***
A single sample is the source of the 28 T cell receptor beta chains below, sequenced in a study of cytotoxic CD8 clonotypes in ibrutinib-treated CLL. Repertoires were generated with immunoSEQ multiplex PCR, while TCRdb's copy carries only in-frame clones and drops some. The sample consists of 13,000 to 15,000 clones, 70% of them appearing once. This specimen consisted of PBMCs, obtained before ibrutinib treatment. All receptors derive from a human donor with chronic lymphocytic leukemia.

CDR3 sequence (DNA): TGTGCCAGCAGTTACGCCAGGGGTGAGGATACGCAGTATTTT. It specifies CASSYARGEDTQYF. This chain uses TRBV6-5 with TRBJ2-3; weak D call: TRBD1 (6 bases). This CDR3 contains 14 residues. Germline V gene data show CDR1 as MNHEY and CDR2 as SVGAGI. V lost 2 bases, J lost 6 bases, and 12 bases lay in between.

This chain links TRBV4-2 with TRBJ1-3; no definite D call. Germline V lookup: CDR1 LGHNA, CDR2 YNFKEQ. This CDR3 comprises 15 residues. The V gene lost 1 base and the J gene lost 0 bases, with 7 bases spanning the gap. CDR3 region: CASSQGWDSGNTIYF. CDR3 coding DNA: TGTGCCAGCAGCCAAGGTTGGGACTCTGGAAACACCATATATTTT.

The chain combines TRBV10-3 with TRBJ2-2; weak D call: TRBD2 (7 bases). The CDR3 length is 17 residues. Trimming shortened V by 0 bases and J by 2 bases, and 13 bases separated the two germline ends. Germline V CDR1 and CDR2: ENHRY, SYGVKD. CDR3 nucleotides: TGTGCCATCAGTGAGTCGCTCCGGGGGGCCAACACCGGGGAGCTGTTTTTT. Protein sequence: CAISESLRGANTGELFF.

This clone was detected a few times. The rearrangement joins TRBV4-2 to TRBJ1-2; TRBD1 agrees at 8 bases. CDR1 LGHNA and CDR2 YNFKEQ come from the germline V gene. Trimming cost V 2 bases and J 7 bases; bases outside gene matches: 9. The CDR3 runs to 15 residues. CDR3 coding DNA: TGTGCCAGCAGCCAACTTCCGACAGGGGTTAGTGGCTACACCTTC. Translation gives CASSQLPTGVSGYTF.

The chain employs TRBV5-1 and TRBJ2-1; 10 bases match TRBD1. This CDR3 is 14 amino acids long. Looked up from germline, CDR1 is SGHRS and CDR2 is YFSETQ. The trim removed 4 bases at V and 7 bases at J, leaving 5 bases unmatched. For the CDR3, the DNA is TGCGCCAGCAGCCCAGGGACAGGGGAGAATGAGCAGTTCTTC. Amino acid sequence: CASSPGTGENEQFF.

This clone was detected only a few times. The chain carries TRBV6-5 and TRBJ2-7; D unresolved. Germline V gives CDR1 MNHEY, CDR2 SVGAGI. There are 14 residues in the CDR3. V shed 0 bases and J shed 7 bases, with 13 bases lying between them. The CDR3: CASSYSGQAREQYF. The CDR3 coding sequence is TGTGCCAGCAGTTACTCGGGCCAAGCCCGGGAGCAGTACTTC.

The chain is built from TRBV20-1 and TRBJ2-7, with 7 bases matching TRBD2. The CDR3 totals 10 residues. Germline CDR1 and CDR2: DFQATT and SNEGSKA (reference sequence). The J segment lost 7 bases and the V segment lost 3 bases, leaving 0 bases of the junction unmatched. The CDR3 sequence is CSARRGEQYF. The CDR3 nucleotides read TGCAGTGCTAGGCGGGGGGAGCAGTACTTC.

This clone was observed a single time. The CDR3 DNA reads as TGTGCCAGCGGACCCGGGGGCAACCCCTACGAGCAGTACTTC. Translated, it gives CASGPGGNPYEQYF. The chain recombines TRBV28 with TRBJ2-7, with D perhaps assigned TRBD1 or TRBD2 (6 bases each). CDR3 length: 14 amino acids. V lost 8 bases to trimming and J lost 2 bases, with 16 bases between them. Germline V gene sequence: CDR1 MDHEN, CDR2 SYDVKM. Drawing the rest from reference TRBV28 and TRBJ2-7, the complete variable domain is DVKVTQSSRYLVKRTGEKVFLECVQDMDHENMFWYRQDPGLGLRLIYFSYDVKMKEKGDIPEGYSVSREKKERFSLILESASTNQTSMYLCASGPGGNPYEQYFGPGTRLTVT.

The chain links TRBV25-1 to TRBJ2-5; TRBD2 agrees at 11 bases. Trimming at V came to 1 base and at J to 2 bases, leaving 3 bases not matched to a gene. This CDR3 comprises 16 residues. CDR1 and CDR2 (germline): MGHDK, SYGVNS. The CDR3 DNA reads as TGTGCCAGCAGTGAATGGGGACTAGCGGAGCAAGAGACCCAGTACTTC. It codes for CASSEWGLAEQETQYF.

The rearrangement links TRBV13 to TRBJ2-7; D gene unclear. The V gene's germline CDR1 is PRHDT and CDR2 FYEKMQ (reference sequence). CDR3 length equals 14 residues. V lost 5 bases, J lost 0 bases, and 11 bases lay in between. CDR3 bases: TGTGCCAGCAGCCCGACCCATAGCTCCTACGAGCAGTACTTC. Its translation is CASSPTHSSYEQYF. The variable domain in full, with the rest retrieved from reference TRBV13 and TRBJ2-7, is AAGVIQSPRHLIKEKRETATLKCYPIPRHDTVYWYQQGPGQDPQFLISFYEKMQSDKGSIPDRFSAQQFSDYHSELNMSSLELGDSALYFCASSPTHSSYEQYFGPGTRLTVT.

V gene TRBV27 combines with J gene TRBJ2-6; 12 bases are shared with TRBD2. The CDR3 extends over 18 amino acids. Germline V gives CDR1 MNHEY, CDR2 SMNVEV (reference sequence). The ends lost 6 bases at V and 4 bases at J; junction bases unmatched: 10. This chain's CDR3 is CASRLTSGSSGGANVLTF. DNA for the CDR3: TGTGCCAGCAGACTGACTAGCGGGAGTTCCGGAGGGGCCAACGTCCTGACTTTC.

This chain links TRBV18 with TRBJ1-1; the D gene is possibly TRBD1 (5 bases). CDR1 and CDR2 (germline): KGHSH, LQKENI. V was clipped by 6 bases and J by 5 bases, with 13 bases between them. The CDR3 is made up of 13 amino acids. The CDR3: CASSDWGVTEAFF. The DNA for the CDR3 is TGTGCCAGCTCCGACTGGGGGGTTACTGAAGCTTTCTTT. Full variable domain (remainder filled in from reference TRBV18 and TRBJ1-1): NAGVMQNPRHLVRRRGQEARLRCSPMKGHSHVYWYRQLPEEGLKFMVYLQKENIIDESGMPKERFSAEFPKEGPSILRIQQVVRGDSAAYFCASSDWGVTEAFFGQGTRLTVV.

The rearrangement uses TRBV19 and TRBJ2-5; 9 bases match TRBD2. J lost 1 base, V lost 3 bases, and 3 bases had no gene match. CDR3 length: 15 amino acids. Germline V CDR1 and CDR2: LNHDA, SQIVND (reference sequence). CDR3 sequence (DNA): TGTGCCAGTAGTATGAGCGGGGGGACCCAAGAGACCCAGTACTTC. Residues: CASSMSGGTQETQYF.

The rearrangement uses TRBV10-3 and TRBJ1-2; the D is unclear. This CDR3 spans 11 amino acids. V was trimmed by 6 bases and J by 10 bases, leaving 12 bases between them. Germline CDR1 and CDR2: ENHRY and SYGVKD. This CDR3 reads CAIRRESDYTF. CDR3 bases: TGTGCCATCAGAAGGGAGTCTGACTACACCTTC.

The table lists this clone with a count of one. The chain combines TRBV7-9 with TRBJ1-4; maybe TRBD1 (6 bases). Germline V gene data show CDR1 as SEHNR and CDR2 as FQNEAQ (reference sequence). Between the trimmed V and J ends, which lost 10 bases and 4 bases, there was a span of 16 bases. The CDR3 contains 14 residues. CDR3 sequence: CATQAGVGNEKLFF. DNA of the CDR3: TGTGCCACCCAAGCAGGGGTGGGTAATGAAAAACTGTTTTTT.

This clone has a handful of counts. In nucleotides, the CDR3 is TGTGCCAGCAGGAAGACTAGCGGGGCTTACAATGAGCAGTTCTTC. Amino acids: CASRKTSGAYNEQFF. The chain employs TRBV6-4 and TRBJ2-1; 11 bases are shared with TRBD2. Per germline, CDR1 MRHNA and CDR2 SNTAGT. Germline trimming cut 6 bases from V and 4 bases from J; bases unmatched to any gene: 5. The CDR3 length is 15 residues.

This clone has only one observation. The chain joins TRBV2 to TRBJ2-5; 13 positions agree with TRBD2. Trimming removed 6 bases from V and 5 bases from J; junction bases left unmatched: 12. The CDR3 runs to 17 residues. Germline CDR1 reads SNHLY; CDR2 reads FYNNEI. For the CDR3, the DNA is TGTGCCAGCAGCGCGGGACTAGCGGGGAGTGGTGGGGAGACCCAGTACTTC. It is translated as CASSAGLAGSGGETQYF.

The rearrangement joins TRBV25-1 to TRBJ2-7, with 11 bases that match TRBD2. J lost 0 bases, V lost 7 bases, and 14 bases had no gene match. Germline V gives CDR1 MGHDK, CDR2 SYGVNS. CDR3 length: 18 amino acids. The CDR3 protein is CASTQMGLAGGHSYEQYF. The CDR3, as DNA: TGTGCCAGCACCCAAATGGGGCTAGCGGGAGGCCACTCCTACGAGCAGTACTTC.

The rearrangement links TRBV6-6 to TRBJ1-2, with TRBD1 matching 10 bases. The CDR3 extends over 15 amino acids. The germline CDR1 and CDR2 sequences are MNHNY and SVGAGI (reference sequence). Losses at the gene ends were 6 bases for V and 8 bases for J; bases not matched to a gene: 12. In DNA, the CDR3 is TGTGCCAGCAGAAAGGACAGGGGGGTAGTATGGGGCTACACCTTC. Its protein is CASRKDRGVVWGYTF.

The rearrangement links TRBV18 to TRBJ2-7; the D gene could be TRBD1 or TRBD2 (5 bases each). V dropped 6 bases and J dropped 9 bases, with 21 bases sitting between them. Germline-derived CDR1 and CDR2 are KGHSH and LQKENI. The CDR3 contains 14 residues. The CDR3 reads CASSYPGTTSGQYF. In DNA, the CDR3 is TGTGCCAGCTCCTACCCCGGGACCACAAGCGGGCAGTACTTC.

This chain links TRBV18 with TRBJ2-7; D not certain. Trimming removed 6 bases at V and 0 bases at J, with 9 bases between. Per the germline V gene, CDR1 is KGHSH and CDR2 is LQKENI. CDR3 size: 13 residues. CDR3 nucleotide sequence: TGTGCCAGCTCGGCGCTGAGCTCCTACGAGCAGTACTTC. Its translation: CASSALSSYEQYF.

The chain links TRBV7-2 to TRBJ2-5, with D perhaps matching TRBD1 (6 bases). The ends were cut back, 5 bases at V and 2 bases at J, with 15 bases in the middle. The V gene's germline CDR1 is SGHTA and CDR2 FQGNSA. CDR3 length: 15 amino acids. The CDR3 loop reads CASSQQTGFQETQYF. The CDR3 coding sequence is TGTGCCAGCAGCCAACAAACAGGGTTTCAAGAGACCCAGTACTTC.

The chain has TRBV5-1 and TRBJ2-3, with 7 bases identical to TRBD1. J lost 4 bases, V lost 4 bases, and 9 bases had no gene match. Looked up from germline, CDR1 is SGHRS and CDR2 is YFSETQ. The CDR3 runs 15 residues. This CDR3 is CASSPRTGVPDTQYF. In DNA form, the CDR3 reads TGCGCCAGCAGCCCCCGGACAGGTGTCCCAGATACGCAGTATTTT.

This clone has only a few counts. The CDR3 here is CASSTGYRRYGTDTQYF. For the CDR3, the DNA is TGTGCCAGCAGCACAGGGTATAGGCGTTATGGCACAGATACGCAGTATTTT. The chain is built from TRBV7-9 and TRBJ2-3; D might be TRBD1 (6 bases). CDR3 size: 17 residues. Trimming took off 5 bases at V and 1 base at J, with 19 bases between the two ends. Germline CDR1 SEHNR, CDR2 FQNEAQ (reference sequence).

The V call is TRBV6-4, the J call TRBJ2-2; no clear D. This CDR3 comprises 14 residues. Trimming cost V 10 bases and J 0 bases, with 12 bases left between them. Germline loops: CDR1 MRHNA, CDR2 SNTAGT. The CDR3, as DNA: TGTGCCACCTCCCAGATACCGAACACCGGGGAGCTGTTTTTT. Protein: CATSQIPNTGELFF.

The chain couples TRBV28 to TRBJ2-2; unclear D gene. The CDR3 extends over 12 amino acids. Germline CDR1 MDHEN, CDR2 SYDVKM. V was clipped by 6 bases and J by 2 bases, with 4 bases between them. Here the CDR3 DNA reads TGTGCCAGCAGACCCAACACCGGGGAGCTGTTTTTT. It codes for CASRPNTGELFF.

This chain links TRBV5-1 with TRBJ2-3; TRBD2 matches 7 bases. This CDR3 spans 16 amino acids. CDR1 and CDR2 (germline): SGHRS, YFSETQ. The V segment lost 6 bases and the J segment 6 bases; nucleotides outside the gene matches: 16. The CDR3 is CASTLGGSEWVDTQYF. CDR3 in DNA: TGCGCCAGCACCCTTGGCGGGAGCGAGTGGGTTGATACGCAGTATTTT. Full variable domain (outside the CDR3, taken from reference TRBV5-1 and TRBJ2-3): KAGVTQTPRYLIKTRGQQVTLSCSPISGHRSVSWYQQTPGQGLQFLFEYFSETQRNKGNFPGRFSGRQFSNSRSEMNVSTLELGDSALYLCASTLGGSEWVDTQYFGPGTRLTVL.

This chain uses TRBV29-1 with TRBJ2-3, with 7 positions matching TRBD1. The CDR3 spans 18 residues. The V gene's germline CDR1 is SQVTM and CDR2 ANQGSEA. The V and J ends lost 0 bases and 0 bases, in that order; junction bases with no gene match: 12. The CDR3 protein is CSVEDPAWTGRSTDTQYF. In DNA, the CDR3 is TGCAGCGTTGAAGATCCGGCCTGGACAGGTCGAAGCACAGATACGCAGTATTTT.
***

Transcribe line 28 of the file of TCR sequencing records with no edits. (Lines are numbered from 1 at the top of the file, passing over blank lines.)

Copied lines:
This chain links TRBV5-1 with TRBJ2-3; TRBD2 matches 7 bases. This CDR3 spans 16 amino acids. CDR1 and CDR2 (germline): SGHRS, YFSETQ. The V segment lost 6 bases and the J segment 6 bases; nucleotides outside the gene matches: 16. The CDR3 is CASTLGGSEWVDTQYF. CDR3 in DNA: TGCGCCAGCACCCTTGGCGGGAGCGAGTGGGTTGATACGCAGTATTTT. Full variable domain (outside the CDR3, taken from reference TRBV5-1 and TRBJ2-3): KAGVTQTPRYLIKTRGQQVTLSCSPISGHRSVSWYQQTPGQGLQFLFEYFSETQRNKGNFPGRFSGRQFSNSRSEMNVSTLELGDSALYLCASTLGGSEWVDTQYFGPGTRLTVL.